One obvious concern about entirely online classes is that they have a significantly higher failure rate than hybrid and traditional classes. In some rare cases students forget they are even enrolled in online classes; but that also seems to happen in traditional classes. To be honest, classes are sometimes poorly designed by faculty who are struggling to operate well outside of their technical skills. Poorly designed or poorly run classes can certainly contribute to student failure.
There is also the fact that students are also often ill-equipped to learn from online classes. Speaking with students from various schools about online classes, the usual refrain I hear involves the poor quality of many of the courses and how hard it is to learn even in a well-designed class. Students also tend to admit that they are less motivated in online classes. Because of these factors, it makes sense that failure rates would be higher in online classes. There are, of course, some excellent online classes and students who can adapt effectively to online learning.
A second concern, which ties into the first, is the quality of learning in online classes. Obviously, poorly designed and poorly taught classes will leave students on their own when it comes to learning. But, even for well-designed and well-taught classes there is still the concern about student learning. Colleagues of mine have made the reasonable point that some classes would work poorly online, even if everyone was doing their best. To be fair, a similar complaint can be made about traditional and hybrid classes: how much do students really learn and how much do they retain? One might suspect that the answer to both is “very little.”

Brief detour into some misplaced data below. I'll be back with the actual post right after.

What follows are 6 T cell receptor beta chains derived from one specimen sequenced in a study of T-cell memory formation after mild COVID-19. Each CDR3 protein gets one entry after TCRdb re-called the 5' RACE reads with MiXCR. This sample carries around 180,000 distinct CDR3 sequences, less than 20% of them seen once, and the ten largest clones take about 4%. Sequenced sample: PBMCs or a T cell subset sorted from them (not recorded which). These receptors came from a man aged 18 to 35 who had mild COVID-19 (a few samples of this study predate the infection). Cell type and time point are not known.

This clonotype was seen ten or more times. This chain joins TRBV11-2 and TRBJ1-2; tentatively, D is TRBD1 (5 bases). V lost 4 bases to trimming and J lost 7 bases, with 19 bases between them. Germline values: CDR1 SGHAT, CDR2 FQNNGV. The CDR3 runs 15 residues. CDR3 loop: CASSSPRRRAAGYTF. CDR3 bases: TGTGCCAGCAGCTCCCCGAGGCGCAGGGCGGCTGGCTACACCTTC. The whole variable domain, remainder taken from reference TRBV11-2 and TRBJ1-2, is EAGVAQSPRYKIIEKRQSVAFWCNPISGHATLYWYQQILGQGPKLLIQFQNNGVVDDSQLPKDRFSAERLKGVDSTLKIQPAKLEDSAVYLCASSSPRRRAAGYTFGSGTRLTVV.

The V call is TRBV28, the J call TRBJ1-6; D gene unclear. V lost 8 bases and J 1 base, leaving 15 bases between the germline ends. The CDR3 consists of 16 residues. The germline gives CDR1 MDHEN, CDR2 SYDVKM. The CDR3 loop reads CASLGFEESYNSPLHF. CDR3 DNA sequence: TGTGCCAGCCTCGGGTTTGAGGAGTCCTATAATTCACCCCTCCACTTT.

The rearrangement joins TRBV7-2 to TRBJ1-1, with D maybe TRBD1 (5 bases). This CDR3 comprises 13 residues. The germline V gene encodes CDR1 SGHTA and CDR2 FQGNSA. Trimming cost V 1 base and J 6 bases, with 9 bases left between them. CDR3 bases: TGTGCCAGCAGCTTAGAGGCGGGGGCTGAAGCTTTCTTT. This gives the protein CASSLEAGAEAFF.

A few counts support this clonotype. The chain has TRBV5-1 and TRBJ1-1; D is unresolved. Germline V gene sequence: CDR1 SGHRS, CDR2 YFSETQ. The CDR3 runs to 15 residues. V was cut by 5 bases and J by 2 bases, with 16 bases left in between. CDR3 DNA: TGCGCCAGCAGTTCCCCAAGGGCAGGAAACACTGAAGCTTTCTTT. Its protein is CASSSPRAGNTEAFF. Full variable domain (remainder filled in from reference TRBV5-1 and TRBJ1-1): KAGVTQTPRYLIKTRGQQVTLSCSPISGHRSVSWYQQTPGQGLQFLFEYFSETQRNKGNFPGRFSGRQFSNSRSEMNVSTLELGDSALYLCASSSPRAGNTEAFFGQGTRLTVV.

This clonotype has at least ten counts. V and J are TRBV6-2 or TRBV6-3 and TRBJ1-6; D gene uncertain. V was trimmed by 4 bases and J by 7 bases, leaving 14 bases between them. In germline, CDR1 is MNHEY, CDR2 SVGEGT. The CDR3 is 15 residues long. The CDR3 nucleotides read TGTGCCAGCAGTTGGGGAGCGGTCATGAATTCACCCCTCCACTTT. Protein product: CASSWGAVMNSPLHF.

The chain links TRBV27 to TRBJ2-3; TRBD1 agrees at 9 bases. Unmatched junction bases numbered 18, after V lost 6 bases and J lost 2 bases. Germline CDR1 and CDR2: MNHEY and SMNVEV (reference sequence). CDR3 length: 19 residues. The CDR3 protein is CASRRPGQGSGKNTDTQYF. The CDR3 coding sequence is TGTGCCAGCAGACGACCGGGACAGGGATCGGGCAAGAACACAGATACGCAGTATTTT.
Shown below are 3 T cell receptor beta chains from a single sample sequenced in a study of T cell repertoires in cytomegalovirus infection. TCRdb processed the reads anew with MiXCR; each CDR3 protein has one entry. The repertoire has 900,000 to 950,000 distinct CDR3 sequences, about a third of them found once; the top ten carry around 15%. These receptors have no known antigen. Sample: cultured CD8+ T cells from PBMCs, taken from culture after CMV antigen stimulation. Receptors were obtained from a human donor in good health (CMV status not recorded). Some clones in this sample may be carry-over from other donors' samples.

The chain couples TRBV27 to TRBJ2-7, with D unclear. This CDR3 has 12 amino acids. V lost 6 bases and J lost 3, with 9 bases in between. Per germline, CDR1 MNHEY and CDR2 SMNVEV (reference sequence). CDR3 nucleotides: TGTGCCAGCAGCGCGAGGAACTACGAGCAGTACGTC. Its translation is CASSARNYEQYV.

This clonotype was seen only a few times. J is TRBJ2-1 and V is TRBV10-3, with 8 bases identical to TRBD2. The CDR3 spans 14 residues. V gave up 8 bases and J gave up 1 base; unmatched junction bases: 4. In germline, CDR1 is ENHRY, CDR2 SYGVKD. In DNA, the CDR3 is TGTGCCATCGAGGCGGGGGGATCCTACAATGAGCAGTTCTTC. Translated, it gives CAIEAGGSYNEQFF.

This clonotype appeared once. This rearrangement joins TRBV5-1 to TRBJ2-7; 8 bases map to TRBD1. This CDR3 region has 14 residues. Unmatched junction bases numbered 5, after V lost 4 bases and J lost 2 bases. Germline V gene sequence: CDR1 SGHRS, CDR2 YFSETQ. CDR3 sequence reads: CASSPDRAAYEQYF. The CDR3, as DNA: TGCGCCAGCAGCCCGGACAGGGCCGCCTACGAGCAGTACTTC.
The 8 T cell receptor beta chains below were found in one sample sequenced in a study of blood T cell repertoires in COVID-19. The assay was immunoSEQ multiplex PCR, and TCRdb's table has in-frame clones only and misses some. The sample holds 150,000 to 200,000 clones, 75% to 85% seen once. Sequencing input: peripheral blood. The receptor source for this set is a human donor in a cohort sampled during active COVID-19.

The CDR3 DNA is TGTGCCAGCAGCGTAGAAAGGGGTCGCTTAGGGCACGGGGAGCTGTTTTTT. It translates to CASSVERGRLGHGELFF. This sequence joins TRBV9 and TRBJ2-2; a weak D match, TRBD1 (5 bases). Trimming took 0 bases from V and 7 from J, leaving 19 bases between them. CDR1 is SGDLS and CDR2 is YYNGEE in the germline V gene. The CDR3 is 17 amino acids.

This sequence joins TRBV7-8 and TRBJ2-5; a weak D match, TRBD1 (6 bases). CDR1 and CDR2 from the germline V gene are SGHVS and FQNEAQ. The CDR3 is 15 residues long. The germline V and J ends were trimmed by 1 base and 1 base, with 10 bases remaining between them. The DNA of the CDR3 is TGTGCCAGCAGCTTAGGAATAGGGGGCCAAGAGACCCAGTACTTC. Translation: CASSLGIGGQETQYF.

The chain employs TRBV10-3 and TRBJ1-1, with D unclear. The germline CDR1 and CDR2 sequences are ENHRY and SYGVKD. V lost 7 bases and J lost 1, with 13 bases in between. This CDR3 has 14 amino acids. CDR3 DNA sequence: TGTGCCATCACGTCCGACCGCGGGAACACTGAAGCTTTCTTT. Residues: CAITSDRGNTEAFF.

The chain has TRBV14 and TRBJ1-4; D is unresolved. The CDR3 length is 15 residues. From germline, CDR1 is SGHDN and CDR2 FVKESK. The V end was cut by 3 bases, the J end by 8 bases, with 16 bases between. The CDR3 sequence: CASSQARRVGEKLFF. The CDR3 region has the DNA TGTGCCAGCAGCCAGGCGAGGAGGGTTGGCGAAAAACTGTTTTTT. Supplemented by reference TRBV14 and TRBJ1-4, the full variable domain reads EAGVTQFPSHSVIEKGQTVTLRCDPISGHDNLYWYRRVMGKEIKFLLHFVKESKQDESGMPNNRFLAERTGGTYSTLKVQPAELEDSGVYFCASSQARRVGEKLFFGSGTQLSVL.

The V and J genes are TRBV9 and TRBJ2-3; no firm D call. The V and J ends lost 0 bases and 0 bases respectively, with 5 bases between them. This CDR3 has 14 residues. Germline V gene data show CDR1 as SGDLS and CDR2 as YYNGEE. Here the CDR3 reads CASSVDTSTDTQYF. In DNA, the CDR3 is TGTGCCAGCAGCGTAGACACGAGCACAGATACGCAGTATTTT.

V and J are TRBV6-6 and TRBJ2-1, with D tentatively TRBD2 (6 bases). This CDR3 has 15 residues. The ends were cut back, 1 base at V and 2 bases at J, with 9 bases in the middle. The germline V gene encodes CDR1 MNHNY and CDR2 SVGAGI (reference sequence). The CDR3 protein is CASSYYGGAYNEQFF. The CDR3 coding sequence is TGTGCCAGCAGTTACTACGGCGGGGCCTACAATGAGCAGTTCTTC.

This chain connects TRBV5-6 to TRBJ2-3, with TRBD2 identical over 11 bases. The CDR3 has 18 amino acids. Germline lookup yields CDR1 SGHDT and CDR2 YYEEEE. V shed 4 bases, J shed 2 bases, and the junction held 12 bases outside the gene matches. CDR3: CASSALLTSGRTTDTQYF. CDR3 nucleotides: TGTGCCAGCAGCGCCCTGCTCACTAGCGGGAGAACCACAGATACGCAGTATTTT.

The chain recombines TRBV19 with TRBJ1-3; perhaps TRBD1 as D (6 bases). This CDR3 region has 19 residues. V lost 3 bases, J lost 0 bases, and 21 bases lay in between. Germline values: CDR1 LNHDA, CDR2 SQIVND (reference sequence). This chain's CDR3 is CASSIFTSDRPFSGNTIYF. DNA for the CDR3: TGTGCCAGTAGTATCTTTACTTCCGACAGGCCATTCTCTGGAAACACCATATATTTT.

Faculty have also expressed some concern that the rise of online classes will mean that they will be replaced by “robots.” That is, automated online classes will be substituted for faculty taught classes, perhaps with graduate students or other low-cost labor hired to do such tasks as grading papers and answering questions. Some might see this as a good thing: not having to pay as many faculty could allow for lower tuition (or greater profits and administrator salaries). There would also be, to some, a benefit in having course content closely controlled by administrators.
On the positive side, online classes do allow students far more convenience. For example, people who work full-time can work online classes into their schedule even when they would be unable to attend classes on campus during normal times. Students can also take classes at universities far from where they live (although most online students do live near the campus) or simply avoid the hassle of trying to park on campus.
Because of these factors, my opinion on online classes is split. On the one hand, the flexibility that online classes offer is a significant plus. On the minus side, I do have concerns about the educational experience students might experience as well as the high failure rates that often plague such classes. That said, I do think that the failure rate problem can be addressed as can concerns about the quality of education in online classes.